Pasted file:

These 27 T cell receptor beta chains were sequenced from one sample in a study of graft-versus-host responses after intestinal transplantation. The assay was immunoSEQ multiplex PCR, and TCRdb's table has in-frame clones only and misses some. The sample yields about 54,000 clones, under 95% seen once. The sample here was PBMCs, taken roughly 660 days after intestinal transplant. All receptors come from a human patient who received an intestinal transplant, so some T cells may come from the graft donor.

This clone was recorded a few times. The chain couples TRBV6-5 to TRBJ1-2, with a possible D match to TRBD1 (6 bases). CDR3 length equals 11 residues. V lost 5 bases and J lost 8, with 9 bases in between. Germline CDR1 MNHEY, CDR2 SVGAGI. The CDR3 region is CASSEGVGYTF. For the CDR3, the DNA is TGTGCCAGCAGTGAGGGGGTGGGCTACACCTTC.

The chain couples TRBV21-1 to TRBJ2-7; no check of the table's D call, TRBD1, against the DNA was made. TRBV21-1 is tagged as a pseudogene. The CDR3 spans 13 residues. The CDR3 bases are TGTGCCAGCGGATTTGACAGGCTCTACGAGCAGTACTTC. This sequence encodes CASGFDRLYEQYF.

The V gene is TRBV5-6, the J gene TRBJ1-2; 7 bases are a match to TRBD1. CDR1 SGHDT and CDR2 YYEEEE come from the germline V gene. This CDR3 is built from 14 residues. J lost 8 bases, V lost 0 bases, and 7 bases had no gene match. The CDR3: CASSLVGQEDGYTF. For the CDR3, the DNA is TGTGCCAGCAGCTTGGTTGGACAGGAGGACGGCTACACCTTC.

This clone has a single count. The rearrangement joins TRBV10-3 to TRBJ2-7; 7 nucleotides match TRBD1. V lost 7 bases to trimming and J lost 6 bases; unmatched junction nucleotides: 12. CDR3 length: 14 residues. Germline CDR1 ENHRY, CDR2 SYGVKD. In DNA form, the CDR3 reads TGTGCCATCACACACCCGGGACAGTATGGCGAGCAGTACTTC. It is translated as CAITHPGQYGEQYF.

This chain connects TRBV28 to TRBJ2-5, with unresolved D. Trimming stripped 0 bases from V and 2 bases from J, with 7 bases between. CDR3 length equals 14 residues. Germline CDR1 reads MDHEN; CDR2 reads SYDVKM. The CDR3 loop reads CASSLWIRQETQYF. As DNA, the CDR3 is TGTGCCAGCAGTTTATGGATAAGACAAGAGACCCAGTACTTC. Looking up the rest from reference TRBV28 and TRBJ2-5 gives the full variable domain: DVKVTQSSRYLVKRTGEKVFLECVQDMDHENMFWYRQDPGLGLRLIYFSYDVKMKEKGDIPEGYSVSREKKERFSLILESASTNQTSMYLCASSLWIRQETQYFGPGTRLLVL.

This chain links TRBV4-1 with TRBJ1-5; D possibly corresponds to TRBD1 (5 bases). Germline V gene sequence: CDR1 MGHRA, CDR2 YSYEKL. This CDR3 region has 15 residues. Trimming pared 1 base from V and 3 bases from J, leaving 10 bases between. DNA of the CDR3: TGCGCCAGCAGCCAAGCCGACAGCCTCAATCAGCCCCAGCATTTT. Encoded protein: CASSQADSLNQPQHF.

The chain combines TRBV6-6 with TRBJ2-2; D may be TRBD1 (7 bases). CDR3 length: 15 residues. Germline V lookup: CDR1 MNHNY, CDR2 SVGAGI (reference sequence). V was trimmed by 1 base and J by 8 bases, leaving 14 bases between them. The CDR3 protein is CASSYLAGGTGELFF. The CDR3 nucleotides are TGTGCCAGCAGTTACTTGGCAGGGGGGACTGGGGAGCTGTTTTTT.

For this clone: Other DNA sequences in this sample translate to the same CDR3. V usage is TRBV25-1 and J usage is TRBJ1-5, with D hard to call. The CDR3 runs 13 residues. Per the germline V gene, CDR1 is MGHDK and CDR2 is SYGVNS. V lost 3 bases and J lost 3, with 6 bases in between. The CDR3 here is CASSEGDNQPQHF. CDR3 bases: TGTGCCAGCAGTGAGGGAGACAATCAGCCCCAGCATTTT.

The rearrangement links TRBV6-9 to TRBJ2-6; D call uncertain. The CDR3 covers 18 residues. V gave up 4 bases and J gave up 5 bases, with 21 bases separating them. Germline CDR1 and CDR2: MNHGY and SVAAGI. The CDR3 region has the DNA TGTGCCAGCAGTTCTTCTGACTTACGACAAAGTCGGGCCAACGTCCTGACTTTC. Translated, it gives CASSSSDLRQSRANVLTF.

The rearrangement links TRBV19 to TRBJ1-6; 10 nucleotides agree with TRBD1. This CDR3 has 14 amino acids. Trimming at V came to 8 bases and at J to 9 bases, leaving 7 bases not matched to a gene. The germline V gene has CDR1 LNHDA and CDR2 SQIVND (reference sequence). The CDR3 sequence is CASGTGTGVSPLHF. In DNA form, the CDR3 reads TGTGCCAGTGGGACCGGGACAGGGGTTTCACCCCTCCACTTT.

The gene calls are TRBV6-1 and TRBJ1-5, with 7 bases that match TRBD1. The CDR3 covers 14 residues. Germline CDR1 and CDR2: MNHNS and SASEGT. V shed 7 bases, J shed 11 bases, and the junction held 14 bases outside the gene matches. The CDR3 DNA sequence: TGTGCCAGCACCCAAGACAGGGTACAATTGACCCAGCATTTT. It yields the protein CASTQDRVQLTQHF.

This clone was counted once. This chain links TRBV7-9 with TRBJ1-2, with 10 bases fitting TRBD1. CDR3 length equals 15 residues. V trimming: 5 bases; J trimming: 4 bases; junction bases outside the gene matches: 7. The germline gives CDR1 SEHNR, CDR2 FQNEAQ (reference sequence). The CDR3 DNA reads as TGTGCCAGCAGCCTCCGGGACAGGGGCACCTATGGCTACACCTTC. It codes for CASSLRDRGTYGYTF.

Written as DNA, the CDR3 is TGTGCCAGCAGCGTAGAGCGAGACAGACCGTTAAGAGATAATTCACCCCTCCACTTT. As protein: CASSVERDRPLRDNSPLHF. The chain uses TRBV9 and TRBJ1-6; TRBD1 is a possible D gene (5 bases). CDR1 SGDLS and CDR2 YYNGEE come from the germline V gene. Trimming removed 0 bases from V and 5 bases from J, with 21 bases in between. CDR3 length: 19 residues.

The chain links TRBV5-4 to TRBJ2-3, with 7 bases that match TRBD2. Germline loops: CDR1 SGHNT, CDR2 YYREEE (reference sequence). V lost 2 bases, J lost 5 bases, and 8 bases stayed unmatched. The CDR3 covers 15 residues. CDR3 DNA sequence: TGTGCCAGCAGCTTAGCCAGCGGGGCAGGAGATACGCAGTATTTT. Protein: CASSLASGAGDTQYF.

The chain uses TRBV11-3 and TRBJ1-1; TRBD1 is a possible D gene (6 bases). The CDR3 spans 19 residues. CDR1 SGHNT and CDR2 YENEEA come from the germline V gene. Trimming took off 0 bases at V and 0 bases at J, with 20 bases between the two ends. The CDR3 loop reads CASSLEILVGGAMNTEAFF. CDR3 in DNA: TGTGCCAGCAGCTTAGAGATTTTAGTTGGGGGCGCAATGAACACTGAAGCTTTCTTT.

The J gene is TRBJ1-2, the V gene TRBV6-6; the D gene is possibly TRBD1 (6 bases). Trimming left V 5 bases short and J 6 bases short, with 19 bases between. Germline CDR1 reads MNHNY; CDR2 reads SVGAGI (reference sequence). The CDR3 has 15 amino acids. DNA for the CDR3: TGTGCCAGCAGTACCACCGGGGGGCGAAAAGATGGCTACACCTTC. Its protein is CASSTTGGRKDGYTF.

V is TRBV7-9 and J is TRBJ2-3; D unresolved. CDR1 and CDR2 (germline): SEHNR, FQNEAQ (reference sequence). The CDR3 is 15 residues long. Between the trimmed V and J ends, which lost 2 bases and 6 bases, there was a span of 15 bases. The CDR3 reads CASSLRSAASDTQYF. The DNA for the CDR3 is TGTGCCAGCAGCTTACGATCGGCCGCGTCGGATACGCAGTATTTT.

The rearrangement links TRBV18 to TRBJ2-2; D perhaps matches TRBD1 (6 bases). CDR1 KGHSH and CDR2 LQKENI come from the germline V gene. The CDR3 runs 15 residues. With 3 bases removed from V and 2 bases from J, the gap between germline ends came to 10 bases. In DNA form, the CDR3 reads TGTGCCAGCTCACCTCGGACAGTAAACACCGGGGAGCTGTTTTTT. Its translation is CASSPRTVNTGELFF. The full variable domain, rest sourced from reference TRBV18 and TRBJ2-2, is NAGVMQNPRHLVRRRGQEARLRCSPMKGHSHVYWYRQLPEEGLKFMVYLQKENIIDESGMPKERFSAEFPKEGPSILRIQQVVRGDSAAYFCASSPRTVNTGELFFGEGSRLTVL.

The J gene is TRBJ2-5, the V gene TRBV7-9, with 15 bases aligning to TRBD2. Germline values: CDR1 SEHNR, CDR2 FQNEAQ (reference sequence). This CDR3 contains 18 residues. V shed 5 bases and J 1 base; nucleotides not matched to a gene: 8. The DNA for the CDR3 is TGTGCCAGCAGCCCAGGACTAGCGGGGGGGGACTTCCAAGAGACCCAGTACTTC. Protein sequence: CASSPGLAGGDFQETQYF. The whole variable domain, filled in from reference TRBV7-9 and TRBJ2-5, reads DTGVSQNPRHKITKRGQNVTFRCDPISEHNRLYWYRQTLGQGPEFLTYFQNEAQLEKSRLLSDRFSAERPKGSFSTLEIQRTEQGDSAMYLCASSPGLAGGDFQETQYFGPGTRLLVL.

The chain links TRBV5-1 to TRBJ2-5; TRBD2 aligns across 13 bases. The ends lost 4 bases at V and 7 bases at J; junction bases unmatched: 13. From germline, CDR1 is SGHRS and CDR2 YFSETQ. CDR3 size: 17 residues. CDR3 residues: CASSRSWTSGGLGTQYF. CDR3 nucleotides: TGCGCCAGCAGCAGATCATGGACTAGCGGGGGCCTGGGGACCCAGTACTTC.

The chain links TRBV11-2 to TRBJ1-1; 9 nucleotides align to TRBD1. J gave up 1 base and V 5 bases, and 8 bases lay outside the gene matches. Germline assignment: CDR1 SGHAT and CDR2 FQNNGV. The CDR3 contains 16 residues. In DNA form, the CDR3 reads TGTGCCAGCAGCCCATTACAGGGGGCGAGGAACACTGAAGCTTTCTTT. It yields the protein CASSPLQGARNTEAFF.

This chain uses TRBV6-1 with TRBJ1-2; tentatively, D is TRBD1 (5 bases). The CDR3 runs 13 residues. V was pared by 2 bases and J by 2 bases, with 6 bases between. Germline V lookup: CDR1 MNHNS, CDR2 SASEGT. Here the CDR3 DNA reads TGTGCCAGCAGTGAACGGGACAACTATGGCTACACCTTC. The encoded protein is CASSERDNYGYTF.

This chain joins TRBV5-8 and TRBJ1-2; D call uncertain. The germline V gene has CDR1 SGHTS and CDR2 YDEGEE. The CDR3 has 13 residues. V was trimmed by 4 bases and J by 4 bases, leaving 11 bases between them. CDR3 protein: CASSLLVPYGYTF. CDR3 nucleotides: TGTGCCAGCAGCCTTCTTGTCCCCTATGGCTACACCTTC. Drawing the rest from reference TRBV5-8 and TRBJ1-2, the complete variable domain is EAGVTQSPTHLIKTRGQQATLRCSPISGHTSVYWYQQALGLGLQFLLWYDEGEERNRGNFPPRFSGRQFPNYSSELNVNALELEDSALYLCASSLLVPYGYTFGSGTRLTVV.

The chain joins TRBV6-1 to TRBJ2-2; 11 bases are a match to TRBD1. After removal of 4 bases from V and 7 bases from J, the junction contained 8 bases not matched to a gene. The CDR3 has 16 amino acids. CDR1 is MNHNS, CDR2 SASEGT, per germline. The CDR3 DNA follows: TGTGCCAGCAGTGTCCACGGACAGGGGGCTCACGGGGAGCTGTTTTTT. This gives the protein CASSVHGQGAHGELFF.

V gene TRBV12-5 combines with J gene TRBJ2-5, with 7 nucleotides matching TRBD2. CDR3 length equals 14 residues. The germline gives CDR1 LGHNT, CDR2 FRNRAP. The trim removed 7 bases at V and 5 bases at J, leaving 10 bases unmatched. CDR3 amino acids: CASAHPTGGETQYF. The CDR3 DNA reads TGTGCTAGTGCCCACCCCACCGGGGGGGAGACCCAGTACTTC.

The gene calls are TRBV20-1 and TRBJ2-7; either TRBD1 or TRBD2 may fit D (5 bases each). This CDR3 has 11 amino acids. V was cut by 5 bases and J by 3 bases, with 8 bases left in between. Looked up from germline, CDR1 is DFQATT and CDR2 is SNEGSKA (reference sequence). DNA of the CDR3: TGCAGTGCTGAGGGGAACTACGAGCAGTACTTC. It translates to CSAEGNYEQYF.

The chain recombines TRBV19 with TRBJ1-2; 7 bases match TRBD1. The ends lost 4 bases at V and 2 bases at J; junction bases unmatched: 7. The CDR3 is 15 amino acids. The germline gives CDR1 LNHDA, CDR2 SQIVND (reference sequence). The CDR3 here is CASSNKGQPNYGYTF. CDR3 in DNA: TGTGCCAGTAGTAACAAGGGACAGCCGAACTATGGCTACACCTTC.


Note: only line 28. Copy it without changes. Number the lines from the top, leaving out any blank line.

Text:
The chain recombines TRBV19 with TRBJ1-2; 7 bases match TRBD1. The ends lost 4 bases at V and 2 bases at J; junction bases unmatched: 7. The CDR3 is 15 amino acids. The germline gives CDR1 LNHDA, CDR2 SQIVND (reference sequence). The CDR3 here is CASSNKGQPNYGYTF. CDR3 in DNA: TGTGCCAGTAGTAACAAGGGACAGCCGAACTATGGCTACACCTTC.